20% of Australians suffer from migraines
Nearly one in five of us will suffer from debilitating, crippling headaches that impact upon our holistic health levels. But there are simple dietary hacks we can utilise to not only stave off such headaches but also improve our overall wellbeing.
According to Headache Australia, 20 per cent suffer from migraines at some stage of their lives, accounting for nearly five million people across the country. Further, 15 per cent of us are taking pain-relieving medication for headaches at any given time.
Nourish Naturally dietitian and nutritionist Rebecca Gawthorne told Wellness Daily that many Australians suffer with headaches and migraines because of “common modern-day lifestyle factors”, like a fast-paced work environment, high stress levels, long work hours, lack of physical activity and poor dietary choices.
“A lot of Aussies are tackling headaches and migraines with pain-relieving medication without also addressing one of the root causes of the problem – our diet,” she explained.
“Many don’t realise the negative impact that certain foods or chemicals in foods can have on our body and are unaware of the role our lifestyle plays in headache and migraine triggers. Instead of taking preventative measures against headaches, we are reactive, and that’s not solving the problem.”
Individuals will benefit, she continued, from being proactive about management of their bodies, in that they will see positive improvements to holistic health.
“Improving your diet for the purpose of preventing headaches and migraines can create a butterfly effect. For example, staying hydrated will not only stop your brain from shrinking which can cause headaches, but you will feel less fatigued, be in a better mood and is also essential in helping your organs remove toxins from your body,” she advised.
“When you take a proactive stance on your health maintenance, you’ll notice how it positively impacts your body in so many other different ways!”
In order to achieve this, Ms Gawthorne identified six “simple dietary hacks” to reduce our chances of getting such debilitating headaches:
“Dehydration causes your brain to pull away from your skull – yes, seriously! The Better Health Channel recommends women to drink eight cups of water per day and men to drink 10 cups. Now you know why!”
Fresh is best
“Migraine triggers have been linked to the consumption of added food preservatives like MSG, nitrates and aspartame, some of which can dilate blood vessels and in turn trigger those pesky headaches,” she advised.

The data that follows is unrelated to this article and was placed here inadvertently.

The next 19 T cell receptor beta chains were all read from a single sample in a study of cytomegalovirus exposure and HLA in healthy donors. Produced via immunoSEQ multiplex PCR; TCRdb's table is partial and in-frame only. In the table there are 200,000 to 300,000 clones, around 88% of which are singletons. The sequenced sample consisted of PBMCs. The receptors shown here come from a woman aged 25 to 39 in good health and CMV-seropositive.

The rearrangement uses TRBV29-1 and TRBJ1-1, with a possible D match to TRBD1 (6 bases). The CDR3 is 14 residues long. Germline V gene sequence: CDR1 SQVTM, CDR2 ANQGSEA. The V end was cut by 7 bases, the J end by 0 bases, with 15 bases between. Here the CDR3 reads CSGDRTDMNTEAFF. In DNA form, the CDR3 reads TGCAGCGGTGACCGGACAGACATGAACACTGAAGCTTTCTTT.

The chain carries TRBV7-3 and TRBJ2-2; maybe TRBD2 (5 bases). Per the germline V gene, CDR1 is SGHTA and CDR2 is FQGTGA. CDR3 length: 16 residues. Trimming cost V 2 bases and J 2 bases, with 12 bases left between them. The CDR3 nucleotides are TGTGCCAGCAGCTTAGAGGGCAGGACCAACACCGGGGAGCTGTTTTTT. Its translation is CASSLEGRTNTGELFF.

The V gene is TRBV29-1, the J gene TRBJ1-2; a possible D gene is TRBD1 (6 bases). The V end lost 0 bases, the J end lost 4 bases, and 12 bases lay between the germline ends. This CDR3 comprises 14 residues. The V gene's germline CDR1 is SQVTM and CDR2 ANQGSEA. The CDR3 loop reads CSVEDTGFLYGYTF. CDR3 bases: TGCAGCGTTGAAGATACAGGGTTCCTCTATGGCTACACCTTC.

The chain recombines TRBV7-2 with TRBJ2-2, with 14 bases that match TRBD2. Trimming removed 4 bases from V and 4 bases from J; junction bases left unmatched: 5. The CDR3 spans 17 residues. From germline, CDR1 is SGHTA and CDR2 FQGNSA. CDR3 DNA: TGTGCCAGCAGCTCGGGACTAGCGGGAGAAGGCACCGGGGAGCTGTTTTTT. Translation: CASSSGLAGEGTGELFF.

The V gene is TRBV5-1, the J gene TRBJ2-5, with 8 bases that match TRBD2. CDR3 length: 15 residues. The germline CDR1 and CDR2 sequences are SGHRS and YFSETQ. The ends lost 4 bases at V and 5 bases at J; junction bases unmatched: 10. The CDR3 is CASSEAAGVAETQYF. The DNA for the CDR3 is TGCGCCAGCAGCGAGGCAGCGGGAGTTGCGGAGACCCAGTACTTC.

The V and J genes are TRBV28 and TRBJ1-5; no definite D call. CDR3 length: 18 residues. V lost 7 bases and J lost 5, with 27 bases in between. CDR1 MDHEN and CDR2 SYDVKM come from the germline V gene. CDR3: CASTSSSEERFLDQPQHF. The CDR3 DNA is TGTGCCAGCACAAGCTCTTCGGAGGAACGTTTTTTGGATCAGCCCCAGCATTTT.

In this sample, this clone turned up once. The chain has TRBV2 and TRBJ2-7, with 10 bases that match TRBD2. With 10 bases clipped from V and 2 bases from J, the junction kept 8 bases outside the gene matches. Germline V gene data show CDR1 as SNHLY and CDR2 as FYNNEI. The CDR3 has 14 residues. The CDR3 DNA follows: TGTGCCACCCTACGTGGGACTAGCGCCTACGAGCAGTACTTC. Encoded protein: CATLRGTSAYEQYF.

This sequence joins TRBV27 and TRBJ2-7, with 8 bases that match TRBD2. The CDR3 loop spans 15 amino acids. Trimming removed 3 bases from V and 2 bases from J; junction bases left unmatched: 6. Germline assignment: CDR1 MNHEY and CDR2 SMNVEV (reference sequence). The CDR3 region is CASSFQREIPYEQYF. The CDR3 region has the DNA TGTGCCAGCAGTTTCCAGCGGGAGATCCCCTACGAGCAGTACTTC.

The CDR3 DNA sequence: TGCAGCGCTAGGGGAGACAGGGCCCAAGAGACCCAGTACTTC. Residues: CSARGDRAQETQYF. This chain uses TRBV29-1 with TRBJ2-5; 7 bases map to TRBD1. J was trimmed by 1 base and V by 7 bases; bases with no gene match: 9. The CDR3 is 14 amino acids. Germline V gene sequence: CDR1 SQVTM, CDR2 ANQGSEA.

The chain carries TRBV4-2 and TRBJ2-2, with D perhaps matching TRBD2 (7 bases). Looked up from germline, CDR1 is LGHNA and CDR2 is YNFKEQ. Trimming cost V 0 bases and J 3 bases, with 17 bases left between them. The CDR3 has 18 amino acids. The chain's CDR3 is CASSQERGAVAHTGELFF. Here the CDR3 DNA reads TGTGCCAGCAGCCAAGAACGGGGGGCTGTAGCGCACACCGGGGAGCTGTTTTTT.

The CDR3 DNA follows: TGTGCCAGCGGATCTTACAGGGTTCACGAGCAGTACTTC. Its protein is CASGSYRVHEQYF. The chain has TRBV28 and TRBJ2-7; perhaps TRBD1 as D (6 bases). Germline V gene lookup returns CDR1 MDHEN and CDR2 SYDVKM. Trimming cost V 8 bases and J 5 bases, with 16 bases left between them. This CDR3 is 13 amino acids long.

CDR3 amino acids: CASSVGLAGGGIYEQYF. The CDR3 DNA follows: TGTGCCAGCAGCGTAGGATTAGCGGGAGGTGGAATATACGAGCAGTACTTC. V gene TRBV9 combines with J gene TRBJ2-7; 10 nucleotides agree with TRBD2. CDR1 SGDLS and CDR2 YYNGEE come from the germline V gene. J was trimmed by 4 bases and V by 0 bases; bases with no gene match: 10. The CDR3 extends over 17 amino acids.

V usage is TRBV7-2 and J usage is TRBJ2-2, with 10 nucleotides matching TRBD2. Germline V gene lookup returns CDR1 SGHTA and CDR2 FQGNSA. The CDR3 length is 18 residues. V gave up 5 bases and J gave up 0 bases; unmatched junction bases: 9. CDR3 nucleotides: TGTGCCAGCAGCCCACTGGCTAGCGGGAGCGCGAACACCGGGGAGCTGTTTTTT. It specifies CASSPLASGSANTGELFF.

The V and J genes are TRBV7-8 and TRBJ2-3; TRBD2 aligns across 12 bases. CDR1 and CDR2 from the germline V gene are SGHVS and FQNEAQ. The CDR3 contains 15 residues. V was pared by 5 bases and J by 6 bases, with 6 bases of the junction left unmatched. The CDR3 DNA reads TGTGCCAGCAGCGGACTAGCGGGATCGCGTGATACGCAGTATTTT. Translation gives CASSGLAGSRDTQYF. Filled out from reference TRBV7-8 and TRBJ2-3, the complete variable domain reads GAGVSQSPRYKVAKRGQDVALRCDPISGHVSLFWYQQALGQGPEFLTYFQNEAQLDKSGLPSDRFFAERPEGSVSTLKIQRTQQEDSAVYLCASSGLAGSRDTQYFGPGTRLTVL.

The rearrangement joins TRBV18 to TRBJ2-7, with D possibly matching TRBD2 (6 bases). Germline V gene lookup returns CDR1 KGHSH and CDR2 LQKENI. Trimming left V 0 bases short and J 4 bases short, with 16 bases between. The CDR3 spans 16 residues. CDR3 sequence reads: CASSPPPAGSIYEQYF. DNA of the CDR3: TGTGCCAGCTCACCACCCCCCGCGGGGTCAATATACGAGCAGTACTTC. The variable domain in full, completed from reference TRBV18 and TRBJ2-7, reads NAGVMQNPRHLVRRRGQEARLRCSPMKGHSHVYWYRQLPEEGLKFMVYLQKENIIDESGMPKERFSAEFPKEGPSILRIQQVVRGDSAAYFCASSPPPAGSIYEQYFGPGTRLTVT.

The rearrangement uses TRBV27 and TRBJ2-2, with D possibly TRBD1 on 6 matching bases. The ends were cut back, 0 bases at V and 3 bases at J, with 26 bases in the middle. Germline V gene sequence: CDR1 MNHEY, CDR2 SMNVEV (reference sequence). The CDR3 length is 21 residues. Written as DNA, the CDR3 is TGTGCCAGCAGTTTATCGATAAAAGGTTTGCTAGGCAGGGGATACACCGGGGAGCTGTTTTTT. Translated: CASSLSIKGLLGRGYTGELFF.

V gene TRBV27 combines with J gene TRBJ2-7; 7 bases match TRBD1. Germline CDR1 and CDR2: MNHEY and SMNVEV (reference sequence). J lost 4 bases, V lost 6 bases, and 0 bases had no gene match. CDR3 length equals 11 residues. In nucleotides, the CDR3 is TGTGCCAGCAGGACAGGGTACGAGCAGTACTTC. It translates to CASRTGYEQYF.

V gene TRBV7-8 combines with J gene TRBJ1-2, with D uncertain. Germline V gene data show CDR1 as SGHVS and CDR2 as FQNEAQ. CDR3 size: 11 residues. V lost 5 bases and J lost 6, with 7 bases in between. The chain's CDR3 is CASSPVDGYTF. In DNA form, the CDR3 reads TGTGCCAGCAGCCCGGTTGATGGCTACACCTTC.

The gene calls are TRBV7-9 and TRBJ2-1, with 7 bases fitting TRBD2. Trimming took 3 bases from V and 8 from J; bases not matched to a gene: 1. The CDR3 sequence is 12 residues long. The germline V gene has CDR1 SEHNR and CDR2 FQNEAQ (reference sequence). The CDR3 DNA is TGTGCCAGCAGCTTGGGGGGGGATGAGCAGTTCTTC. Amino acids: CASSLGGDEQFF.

Avoid this by keeping the “freshness” in your diet with vegetables, fruit, whole grains and lean proteins, she suggested.
“Avoid overly processed foods and check the labels for preservatives. Your body will appreciate what you put in!”
Get off the sugar high
Sugar binges or a high-sugar diet cause your blood sugar level to jump and crash, affecting the constant flow of glucose to your brain that it needs to function, which can in turn lead to headaches, she mused.
“Swap out sugar-dense foods like soft drinks for sugar-free options, such as water, or if you’re after some flavour, try Nexba’s Soft Drinks that have no sugar and nothing artificial. I also love to recreate my favourite treats with no/less sugar. There’s great natural sugar replacements out there, such as raw honey and coconut sugar.”
Don’t go hungry
“Hunger causes your muscles to tighten and leaves your body in tension, which can cause headaches. We are all busy, but it’s key to eat regular meals and snacks. If you know you will be going a while between meals, choose fibre-rich foods like whole grains, veggies, fruit and legumes to keep you feeling fuller for longer.”
Feed your gut
A recent study has shown that probiotics play a role in positively reducing migraines, Ms Gawthorne identified.
“The gut is closely connected with the brain, so consuming probiotic-rich foods like yogurt, miso or Kombucha can help maintain a healthy balance of gut bacteria and reduce headaches. I am loving the Nexba Kombucha range right now as it’s sugar and artificial free and uses a special type of probiotic, which is 30 per cent more likely to reach the gut.”
You are unique!
Everyone is different and you need to be aware of your own food triggers that may affect your migraines, she concluded.
“Listen to your body and try to correlate certain sensations to particular foods and avoid if possible. If you suffer from ongoing headaches, keep a food diary and jot down your headaches too – you may notice a pattern!”
Jerome Doraisamy is a senior writer for Lawyers Weekly and Wellness Daily at Momentum Media.
Before joining the team in early 2018, Jerome is admitted as a solicitor in New South Wales and, prior to joining the team in early 2018, he worked in both commercial and governmental legal roles and has worked as a public speaker and consultant to law firms, universities and high schools across the country and internationally. He is also the author of The Wellness Doctrines self-help book series and is an adjunct lecturer at The University of Western Australia.
Jerome graduated from the University of Technology, Sydney with a Bachelor of Laws and Bachelor of Arts in Communication (Social Inquiry).
You can email Jerome at: [email protected]
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